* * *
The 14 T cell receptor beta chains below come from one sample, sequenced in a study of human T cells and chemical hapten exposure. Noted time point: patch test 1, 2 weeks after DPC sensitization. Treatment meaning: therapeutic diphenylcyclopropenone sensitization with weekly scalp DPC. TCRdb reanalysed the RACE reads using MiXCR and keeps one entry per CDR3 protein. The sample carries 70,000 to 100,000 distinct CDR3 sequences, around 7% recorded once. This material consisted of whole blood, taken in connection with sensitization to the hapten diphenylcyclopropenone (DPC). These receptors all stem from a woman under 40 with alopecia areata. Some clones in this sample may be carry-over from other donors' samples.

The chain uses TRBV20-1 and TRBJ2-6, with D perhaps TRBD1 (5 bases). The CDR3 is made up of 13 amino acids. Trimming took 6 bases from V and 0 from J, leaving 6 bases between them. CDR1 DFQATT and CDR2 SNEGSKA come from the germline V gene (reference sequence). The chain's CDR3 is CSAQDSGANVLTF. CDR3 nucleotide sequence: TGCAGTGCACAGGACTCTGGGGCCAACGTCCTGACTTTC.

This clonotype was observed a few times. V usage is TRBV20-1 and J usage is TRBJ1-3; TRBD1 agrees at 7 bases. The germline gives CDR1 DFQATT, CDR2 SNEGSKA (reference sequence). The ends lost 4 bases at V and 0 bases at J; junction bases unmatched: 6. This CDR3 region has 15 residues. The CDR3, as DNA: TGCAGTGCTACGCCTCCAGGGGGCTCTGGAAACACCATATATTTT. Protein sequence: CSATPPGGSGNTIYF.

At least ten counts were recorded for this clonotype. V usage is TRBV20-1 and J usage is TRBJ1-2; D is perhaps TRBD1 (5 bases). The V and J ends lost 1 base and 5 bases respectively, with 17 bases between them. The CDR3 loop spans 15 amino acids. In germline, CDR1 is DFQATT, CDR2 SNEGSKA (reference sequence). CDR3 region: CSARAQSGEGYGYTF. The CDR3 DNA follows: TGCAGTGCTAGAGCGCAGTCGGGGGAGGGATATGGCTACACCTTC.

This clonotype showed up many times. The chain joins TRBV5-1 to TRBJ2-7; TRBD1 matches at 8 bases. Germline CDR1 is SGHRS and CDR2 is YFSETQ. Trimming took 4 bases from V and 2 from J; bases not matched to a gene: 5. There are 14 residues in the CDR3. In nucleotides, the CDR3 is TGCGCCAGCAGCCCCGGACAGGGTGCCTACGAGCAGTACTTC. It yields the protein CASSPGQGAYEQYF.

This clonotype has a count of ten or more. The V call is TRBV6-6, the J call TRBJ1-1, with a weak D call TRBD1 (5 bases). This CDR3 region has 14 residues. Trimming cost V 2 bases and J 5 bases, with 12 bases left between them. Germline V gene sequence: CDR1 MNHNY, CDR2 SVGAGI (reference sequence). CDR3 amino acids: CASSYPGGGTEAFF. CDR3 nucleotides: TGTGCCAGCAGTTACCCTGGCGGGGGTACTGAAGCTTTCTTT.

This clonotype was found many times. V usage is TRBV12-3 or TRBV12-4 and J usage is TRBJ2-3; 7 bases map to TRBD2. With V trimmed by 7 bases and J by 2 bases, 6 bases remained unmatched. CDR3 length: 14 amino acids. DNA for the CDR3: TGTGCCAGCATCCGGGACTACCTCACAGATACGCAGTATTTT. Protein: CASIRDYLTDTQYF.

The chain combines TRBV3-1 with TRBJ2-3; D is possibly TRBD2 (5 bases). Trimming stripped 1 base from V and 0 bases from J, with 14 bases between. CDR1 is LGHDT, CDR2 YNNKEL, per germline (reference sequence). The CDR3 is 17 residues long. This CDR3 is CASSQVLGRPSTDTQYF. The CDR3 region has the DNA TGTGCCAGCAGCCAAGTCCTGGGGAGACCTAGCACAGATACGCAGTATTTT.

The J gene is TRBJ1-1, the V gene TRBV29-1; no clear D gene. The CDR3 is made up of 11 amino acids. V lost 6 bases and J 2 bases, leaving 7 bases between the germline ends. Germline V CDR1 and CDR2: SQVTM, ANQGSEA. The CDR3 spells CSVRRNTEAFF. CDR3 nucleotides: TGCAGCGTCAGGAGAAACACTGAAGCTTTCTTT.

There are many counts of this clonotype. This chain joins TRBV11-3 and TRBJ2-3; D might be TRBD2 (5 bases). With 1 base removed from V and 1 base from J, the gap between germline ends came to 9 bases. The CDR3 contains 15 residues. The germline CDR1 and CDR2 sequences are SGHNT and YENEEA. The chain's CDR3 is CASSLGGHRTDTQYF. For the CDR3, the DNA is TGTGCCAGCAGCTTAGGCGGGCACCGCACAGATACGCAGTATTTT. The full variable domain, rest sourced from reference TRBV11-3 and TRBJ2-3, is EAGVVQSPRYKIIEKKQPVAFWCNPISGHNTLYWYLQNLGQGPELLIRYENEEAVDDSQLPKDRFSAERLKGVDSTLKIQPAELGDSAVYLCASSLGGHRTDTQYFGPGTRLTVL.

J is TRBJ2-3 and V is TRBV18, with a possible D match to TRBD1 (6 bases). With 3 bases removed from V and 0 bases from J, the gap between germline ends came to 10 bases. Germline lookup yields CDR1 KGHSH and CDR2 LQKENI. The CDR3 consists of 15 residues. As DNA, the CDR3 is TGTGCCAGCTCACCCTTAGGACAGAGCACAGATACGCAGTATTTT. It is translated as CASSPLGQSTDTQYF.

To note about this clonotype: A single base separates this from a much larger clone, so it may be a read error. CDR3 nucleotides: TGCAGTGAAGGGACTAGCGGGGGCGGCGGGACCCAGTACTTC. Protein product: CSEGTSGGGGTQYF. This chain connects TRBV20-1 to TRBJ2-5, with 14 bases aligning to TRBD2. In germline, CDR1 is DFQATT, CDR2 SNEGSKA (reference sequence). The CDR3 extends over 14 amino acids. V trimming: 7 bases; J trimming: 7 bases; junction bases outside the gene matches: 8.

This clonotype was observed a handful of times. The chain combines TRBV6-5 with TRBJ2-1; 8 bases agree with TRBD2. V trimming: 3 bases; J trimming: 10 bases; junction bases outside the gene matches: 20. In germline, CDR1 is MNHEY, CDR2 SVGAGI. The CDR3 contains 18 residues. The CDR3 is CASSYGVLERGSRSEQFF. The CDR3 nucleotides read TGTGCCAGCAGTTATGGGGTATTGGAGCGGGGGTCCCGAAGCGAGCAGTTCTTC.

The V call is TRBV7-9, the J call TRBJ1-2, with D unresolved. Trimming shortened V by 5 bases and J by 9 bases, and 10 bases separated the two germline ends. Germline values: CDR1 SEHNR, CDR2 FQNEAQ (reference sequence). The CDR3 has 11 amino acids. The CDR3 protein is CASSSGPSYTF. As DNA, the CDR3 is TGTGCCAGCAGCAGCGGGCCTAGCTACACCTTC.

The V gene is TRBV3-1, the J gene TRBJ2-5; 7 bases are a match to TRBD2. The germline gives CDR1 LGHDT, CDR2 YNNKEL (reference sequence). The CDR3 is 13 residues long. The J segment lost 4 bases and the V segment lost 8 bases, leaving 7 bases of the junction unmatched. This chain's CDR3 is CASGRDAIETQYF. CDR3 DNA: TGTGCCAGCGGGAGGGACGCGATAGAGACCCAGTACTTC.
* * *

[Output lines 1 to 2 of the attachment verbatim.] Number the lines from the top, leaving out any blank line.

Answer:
The 14 T cell receptor beta chains below come from one sample, sequenced in a study of human T cells and chemical hapten exposure. Noted time point: patch test 1, 2 weeks after DPC sensitization. Treatment meaning: therapeutic diphenylcyclopropenone sensitization with weekly scalp DPC. TCRdb reanalysed the RACE reads using MiXCR and keeps one entry per CDR3 protein. The sample carries 70,000 to 100,000 distinct CDR3 sequences, around 7% recorded once. This material consisted of whole blood, taken in connection with sensitization to the hapten diphenylcyclopropenone (DPC). These receptors all stem from a woman under 40 with alopecia areata. Some clones in this sample may be carry-over from other donors' samples.

The chain uses TRBV20-1 and TRBJ2-6, with D perhaps TRBD1 (5 bases). The CDR3 is made up of 13 amino acids. Trimming took 6 bases from V and 0 from J, leaving 6 bases between them. CDR1 DFQATT and CDR2 SNEGSKA come from the germline V gene (reference sequence). The chain's CDR3 is CSAQDSGANVLTF. CDR3 nucleotide sequence: TGCAGTGCACAGGACTCTGGGGCCAACGTCCTGACTTTC.